Pete Buttigieg

Buttigieg, Biden’s Transportation Secretary, is one of the former 2020 candidates (along with Harris) who could run for the White House if Biden drops out.

Pete Buttigieg ran for the Democratic nomination in 2020 and has served as transportation secretary since Biden took office (APPLICATION)

The former mayor of South Bend, Indiana, is naturally charismatic and has a military background, which sets him apart from his peers, notably Donald Trump, who received five draft deferments as a youth to exempt him from serving in the Vietnam War.

But as transportation secretary, Buttigieg often became the administration’s scapegoat when there were air traffic control disasters, major train derailments or bridge collapses, undoing much of the good work he did in combating the conservative media by making semi-regular appearances on Fox News and offering strong counter-arguments.

Gretchen Whitmer

The Michigan governor is hugely popular in his state and is seen as one of the leaders of the moderate wing of the Democratic Party in the post-Biden era.

Gretchen Whitmer is seen as one of the leaders of the moderate wing of the Democratic Party (APPLICATION)

He was re-elected by a landslide in 2022 on the back of support for reproductive rights and his ability to handle the Covid pandemic, flipping a purple state blue with relative ease.

But not everyone liked his heavy-handed leadership of the quarantine, and he was best known nationally for a plan by a militia group in Michigan to kidnap him, a plan that was fortunately thwarted by undercover FBI agents.

Gavin Newsom

One of the most obvious candidates in Biden’s candidacy is the governor of California, who could make a fearsome opponent when it comes to money because of his personal wealth and prolific fundraising ability.

Gavin Newsom vows to complete second term as California governor (APPLICATION)

Newsom is in the middle of his second term as governor of his state — but there’s a catch, as he pledged during his 2022 reelection campaign to stay in office for four years if he were returned to office.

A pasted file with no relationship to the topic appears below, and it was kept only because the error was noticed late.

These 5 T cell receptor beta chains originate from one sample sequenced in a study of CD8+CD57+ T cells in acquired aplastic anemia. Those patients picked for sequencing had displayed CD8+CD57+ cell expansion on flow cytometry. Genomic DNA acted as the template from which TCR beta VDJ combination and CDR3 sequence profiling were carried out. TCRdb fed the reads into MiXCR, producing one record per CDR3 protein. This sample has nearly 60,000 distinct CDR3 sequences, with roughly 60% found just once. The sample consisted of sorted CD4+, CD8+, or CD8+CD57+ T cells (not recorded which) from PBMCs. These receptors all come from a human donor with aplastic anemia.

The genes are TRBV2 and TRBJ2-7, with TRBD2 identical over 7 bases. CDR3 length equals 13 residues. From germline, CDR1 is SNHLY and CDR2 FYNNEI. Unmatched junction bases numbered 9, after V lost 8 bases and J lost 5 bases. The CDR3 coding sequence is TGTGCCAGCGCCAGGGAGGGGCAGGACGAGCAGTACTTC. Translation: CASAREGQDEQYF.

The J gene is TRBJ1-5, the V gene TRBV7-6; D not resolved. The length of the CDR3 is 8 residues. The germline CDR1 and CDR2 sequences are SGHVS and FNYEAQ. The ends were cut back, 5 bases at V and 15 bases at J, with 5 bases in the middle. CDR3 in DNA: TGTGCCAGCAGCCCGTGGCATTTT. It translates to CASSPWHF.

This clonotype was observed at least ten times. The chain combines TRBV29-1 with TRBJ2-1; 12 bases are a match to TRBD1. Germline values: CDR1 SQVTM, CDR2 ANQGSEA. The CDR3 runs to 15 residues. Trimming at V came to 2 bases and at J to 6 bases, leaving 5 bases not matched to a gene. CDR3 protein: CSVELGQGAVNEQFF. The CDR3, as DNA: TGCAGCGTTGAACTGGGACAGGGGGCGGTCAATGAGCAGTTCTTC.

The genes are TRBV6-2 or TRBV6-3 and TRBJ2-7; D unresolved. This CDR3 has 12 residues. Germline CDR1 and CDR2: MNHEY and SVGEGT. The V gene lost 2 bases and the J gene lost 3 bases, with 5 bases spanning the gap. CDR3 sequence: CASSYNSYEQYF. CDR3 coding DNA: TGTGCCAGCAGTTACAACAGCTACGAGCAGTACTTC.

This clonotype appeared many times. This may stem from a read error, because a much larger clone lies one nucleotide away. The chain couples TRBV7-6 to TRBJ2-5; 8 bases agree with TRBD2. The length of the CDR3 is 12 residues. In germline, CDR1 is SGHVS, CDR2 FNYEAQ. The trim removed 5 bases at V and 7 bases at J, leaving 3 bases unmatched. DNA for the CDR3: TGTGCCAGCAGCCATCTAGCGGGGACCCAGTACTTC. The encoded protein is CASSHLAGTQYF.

Like Buttigieg, he has been praised for championing Democratic viewpoints on Fox and memorably clashed with his Florida counterpart Ron DeSantis, whom he trolled with a series of ads, in a televised debate last year. Newsom has been an enthusiastic supporter of Biden, including after Thursday night’s debate.

Wes Moore

Maryland’s first-term governor seems like a long shot compared to other, more nationally known candidates, but what he makes up for in relative political obscurity is his undeniable talent for being in front of cameras and his positive performance in his short time in office.

Wes Moore gained national fame for his response to the Francis Scott Key Bridge collapse in his home state of Maryland (APPLICATION)

He has already secured the future of the state’s Baltimore Orioles team and also became the public face of Maryland’s rebuilding efforts following the disaster that destroyed the Francis Scott Key Bridge, a key piece of the city’s port infrastructure and an iconic Baltimore landmark.

Moore graduated from Johns Hopkins University and, like Buttigieg, is both a Rhodes Scholar at Oxford University and a former soldier.

He is also the author of five books, including one young adult novel.

J.B. Pritzker

The Illinois governor has been in office since 2019. The lawyer and businessman, a member of the wealthy Pritzker family that owns the Hyatt hotel chain, has been a longtime Democratic financial supporter.

He won the 2018 primary to become the Democratic Party nominee and was re-elected in 2022.

JB Pritzker won a crowded 2018 primary to become the Democratic nominee for governor in Illinois (Getty Images for Wisconsin Democratic Party)

In the early years of his political career in the 1980s, he served on congressional legislative staff and founded an organization aimed at attracting younger voters to the party.

He chaired the Illinois Civil Rights Commission from 2003 to 2006, served as national co-chair for Hillary Clinton’s 2008 presidential campaign, and was a delegate to the 2008 and 2016 Democratic Party conventions.

In 1998, he finished third out of five candidates in the Democratic primary for Illinois’ 9th congressional district.